All of this sounds complicated and it is indeed. As our founder Allon Moritz get in touch the first time with system testing at JandBeyond 2016 in Barcelona, it was very time consuming to setup all of this on a local computer. Since then a lot has changed and for almost everything is a docker container available nowadays. So you don't have to mess with dependencies on your local computer anymore.

We at Digital Peak went one step further and created a project for us inhouse, where we made a reusable docker environment to test our different extensions. As some more developers brought up their interest in this, we open sourced the whole project with the name DPDocker. You can find the sources and documentation on github. Basically it takes away the tasks to setup Joomla, install the extension, start selenium, mysql and configure/run codeception.

If you want to have an example, download the DPAttachments extension into the same folder as you have DPDocker and browse around the tests folder.

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Docker file operations have the best performance on Linux computers, so it is recommended to work on one of the different distros out there like Ubuntu. You can download DPDocker somewhere into a folder on your computer where you have your Joomla extensions located. Then install the docker and docker compose binaries. That's it. Now you are ready to go.

The extension needs a tests folder with an acceptance folder in it, this is the location for your tests. Additionally, you need a "_bootstrap.php" file in the tests folder and in the tests/acceptance folder. There you can do some setup stuff which will be executed before codeception is running the tests. Like including some base classes or defining some global variables like a timeout.

Test your setup

Basically your extension needs to have a specific folder structure, either have all of them in the root folder of your project or in the structure of a normal Joomla installation. We wil give you an example:

  - com_foo
  - mod_foo
  - plg_content_foo


  - administrator
    - components
      - com_foo
  - components
    - com_foo
  - modules
    - mod_foo
  - plugins
    - content
      - foo

A simple test to see if docker works with DPDocker and if your extensions are automatically installed is when you start the web server with the following command:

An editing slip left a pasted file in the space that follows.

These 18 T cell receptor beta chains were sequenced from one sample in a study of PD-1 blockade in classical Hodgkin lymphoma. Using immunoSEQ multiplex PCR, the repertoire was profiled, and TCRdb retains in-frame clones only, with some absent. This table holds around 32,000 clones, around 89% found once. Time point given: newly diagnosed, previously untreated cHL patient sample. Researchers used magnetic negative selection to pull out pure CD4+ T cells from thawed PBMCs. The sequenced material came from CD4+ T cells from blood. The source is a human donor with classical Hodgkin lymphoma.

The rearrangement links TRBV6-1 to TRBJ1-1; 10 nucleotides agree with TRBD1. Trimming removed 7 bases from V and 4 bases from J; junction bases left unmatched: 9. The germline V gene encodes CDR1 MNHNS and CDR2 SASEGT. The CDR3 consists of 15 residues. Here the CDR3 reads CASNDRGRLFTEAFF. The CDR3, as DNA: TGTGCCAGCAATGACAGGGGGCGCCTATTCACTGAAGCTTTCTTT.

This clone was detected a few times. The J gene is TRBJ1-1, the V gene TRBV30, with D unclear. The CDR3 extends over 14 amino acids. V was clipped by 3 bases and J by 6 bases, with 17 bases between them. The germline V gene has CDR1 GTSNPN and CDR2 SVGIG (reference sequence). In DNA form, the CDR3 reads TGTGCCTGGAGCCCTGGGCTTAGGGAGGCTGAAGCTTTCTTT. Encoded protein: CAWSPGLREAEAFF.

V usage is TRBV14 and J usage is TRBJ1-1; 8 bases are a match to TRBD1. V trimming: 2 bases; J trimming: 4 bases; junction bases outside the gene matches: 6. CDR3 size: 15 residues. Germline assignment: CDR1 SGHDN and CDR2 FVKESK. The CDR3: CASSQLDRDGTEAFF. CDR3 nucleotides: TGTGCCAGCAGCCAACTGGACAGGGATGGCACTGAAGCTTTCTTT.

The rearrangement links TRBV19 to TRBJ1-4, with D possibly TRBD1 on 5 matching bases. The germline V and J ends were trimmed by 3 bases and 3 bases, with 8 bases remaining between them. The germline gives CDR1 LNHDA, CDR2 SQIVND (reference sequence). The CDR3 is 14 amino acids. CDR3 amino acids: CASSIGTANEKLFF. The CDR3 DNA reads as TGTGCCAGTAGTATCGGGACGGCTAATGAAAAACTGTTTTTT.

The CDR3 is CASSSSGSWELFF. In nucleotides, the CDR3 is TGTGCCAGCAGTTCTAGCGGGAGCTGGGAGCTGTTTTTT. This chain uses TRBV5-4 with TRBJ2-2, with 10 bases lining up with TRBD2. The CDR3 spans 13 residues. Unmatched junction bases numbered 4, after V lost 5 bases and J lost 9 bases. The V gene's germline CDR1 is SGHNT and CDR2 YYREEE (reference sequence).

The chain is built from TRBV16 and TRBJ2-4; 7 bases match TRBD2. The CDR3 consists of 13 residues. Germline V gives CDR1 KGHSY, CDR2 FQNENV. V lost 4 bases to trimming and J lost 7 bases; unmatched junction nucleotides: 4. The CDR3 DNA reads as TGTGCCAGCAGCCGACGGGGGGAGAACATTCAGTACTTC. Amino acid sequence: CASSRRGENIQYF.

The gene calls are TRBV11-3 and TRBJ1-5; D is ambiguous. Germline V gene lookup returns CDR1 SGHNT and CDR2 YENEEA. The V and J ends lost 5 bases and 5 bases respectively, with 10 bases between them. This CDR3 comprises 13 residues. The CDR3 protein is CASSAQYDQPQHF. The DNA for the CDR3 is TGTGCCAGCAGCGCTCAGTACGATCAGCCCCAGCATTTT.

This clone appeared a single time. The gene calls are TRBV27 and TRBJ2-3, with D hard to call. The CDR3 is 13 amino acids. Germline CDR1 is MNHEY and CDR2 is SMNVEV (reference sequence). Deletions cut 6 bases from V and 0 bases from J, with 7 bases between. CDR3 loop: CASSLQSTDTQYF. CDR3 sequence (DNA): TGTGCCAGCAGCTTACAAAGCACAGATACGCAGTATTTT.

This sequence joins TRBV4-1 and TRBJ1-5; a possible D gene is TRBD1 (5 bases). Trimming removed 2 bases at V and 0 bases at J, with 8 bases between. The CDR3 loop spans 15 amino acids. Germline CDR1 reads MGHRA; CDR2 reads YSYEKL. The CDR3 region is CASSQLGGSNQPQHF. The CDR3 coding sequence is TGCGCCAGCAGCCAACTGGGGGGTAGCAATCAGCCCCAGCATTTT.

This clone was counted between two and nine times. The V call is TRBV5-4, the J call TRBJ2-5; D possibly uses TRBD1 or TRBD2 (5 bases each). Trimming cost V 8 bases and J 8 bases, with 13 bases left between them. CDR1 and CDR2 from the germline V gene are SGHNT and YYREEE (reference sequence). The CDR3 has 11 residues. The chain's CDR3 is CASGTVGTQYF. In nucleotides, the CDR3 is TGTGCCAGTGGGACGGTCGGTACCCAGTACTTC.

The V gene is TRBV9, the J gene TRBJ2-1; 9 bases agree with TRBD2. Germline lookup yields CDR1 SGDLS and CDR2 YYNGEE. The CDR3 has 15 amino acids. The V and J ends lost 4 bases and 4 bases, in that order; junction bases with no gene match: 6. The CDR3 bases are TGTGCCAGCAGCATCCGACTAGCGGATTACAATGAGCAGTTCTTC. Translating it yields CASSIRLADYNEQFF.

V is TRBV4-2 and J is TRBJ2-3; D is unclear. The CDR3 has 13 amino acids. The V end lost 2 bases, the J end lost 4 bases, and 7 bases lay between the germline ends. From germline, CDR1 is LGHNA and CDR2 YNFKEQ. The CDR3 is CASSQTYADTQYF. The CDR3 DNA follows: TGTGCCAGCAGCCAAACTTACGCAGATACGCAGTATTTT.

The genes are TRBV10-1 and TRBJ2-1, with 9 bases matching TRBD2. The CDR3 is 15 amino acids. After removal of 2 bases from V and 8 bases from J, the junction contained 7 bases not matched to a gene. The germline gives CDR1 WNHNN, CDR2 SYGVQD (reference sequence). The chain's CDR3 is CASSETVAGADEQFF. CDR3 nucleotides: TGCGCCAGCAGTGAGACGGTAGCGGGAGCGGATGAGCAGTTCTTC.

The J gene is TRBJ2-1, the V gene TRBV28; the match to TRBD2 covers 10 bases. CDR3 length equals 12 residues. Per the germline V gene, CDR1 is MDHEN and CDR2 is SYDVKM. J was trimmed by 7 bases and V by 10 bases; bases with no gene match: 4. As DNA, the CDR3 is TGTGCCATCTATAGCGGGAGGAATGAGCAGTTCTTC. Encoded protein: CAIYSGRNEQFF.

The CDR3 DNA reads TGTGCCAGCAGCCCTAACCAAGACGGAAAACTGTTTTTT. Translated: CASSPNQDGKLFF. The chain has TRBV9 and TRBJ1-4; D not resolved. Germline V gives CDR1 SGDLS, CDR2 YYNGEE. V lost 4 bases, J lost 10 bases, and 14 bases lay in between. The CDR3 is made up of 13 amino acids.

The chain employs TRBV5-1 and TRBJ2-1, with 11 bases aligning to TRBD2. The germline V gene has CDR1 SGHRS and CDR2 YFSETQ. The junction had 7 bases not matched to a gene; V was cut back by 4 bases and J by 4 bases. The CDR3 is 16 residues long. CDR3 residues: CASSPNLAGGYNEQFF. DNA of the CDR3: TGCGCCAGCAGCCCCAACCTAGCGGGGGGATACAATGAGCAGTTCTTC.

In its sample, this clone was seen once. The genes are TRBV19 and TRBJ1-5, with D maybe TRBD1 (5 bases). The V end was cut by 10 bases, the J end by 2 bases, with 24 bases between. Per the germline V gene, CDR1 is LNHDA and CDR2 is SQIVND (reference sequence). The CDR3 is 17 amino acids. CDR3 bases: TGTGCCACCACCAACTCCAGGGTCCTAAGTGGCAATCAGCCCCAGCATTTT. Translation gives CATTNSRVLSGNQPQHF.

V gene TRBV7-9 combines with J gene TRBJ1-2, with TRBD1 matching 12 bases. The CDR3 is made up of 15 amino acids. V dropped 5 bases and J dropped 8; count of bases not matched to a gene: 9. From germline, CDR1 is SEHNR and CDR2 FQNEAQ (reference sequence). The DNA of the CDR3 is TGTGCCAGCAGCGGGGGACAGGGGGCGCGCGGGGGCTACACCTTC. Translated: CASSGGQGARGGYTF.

It starts a web server with Joomla 3 and 4 installed and the extensions which are in the same folder as the DPDocker project linked into it. More information about the installation process is described in the DPDocker project. The startup takes a while the first time as it installs a couple of different joomla installations. At the end you can open the browser and you should see on localhost/j3 a joomla site with your extensions linked into it.

Write your first test

If you have DPDocker running, then it's time to write your first test. Create a file with the name FrontpageCest.php in the folder tests/acceptance of your extension project with the following content:

class FrontpageCest
	public function canSeeFrontPage(\AcceptanceTester $I)
		$I->wantToTest('that the frontpage opens correctly.');



Then start the system tests with the following command:

DPDocker/tests/ PackageFoo

It takes a while as Joomla 3 and 4 needs to be installed first (building the Joomla 4 assets is the time consuming part). Then you should see an output that codeception is starting and executing your test. First on Joomla 3 and then on Joomla 4. At the end a screen like the following one should be visible.

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We touched here only the surface, but you can see that automated system testing gives you a powerful way to test your Joomla extension. We at Digital Peak do not merge a bug fix or feature without a system test anymore. Like that we can ensure that the bug will never appear again and that new features work the way we expect them.

We even went one step further and have automated our documentation screenshots. Like that we can recreate the screenshots on every Joomla or extension release and they will fit always the most actual version. Basically every repetitive work in our development process like uploading the documentation, creating releases or building the assets is made as a docker task. Like that the devs do not have to mess around with dependencies and waste time for setup stuff. Hope you will see the benefits as well.